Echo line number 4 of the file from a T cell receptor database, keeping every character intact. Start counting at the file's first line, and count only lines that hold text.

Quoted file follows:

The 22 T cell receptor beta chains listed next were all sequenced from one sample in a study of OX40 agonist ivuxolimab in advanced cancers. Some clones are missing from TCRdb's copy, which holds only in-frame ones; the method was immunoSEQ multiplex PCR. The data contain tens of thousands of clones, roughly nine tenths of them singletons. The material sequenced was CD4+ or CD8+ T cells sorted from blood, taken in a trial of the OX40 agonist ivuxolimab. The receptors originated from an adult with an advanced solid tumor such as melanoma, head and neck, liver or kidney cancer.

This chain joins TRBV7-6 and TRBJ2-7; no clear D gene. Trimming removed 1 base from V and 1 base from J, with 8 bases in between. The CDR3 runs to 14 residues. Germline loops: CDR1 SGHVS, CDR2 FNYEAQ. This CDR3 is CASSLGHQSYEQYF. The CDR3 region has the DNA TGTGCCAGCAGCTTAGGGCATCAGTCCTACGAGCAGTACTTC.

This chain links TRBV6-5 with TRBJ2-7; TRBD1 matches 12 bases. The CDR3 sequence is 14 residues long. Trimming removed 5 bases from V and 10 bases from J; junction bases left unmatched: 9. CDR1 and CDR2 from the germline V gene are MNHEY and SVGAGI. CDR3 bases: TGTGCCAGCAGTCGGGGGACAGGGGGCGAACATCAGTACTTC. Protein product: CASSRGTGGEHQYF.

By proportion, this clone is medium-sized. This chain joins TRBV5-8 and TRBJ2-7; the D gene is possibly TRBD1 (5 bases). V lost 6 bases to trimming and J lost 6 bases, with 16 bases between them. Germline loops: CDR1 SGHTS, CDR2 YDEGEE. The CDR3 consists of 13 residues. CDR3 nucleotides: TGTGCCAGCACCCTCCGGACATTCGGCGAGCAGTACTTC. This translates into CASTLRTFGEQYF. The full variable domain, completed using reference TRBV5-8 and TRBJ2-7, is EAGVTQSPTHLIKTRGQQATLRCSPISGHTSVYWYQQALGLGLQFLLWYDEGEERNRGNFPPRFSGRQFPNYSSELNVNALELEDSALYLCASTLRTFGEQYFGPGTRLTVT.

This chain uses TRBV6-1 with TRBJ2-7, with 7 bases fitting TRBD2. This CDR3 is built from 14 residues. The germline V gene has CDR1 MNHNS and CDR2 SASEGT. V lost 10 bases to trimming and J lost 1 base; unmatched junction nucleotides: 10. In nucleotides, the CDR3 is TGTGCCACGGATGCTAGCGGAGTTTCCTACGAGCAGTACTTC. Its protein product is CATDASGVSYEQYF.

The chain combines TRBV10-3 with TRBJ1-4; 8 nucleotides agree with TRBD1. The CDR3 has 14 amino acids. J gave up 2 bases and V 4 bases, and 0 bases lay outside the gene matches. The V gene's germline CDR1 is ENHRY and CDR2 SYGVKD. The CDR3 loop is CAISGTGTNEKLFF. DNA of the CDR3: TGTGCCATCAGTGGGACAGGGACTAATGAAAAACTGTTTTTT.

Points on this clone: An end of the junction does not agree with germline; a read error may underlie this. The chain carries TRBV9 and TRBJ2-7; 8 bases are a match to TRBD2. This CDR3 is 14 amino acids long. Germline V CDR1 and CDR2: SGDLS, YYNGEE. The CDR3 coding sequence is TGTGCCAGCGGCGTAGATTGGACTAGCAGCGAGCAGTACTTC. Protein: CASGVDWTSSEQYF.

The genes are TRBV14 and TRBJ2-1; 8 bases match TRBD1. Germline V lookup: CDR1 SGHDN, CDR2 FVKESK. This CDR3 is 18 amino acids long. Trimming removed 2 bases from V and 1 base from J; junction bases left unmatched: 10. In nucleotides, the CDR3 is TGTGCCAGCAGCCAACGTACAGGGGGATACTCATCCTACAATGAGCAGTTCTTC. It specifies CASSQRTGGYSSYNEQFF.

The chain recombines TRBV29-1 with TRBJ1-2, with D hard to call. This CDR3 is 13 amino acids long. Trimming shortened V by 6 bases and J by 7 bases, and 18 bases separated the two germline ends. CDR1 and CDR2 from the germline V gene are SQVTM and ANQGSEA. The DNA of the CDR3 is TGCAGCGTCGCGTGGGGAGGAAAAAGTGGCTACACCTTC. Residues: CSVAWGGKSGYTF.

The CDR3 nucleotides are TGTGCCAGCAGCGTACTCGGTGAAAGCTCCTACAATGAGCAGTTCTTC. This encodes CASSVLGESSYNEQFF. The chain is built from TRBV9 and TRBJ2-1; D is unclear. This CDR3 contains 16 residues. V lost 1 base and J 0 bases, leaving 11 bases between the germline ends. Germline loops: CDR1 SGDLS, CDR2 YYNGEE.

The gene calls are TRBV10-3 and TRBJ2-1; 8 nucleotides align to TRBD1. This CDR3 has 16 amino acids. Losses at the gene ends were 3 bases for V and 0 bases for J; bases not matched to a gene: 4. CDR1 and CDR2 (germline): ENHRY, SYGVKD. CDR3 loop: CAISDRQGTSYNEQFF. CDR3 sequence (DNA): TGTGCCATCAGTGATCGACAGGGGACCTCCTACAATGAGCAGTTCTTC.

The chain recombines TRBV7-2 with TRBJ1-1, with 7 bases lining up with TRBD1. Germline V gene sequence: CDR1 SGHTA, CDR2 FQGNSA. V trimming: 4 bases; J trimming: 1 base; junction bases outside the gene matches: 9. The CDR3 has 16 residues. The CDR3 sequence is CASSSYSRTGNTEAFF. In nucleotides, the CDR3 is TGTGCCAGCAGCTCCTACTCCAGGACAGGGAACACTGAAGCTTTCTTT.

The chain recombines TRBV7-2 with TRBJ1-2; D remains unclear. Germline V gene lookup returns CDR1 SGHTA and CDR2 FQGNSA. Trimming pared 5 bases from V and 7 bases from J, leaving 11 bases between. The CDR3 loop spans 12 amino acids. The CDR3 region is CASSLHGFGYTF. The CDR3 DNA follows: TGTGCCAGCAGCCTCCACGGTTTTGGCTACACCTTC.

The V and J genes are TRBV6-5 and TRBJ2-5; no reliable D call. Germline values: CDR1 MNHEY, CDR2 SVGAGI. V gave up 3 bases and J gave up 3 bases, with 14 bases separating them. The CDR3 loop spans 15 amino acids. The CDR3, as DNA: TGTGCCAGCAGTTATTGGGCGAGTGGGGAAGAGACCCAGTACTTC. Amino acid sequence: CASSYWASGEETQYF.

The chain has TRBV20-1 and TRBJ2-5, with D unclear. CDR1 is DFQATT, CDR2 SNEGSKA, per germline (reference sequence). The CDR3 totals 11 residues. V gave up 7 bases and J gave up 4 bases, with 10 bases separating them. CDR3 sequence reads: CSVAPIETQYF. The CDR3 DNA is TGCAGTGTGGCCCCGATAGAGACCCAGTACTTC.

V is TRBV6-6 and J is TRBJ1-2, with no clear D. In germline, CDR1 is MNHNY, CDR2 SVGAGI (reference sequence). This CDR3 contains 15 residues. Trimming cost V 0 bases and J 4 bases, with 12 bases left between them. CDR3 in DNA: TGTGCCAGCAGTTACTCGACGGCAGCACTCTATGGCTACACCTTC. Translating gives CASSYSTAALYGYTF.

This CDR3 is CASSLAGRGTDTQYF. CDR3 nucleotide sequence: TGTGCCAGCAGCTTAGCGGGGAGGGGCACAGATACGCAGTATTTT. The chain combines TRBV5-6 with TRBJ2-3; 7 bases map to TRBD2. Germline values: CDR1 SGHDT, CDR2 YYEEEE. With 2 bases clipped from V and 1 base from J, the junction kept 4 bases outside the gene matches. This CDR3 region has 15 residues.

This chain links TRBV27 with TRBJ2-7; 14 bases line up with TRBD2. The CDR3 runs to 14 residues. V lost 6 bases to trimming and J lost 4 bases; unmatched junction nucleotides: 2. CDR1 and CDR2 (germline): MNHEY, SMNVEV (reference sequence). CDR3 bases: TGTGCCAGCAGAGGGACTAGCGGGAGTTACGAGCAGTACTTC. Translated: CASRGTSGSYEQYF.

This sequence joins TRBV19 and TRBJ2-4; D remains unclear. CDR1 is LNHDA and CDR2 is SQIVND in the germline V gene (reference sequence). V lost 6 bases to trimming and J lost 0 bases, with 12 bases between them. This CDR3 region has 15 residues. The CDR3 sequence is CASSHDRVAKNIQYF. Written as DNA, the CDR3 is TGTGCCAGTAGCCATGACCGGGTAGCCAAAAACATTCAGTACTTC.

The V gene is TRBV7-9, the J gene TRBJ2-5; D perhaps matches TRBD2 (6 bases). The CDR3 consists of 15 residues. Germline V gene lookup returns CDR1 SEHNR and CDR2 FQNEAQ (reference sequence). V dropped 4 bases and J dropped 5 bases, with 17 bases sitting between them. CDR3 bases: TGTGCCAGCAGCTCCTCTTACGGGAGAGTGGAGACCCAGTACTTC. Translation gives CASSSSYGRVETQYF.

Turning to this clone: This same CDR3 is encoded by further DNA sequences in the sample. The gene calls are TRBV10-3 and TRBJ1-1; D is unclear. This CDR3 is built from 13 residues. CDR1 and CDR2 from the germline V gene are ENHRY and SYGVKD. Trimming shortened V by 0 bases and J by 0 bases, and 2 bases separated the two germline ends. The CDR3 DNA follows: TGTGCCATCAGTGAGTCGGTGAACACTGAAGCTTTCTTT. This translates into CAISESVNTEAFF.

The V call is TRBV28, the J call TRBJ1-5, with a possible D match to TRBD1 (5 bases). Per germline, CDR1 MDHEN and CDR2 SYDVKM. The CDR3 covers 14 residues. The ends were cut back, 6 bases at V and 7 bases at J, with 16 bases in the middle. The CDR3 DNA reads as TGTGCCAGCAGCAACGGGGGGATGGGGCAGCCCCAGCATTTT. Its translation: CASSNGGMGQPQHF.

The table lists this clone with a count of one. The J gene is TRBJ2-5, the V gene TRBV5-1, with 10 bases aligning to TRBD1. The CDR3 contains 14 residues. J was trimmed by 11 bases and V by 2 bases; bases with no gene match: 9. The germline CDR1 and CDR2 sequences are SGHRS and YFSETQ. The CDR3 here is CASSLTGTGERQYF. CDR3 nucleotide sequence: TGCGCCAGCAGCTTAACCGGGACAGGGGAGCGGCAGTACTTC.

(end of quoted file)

By proportion, this clone is medium-sized. This chain joins TRBV5-8 and TRBJ2-7; the D gene is possibly TRBD1 (5 bases). V lost 6 bases to trimming and J lost 6 bases, with 16 bases between them. Germline loops: CDR1 SGHTS, CDR2 YDEGEE. The CDR3 consists of 13 residues. CDR3 nucleotides: TGTGCCAGCACCCTCCGGACATTCGGCGAGCAGTACTTC. This translates into CASTLRTFGEQYF. The full variable domain, completed using reference TRBV5-8 and TRBJ2-7, is EAGVTQSPTHLIKTRGQQATLRCSPISGHTSVYWYQQALGLGLQFLLWYDEGEERNRGNFPPRFSGRQFPNYSSELNVNALELEDSALYLCASTLRTFGEQYFGPGTRLTVT.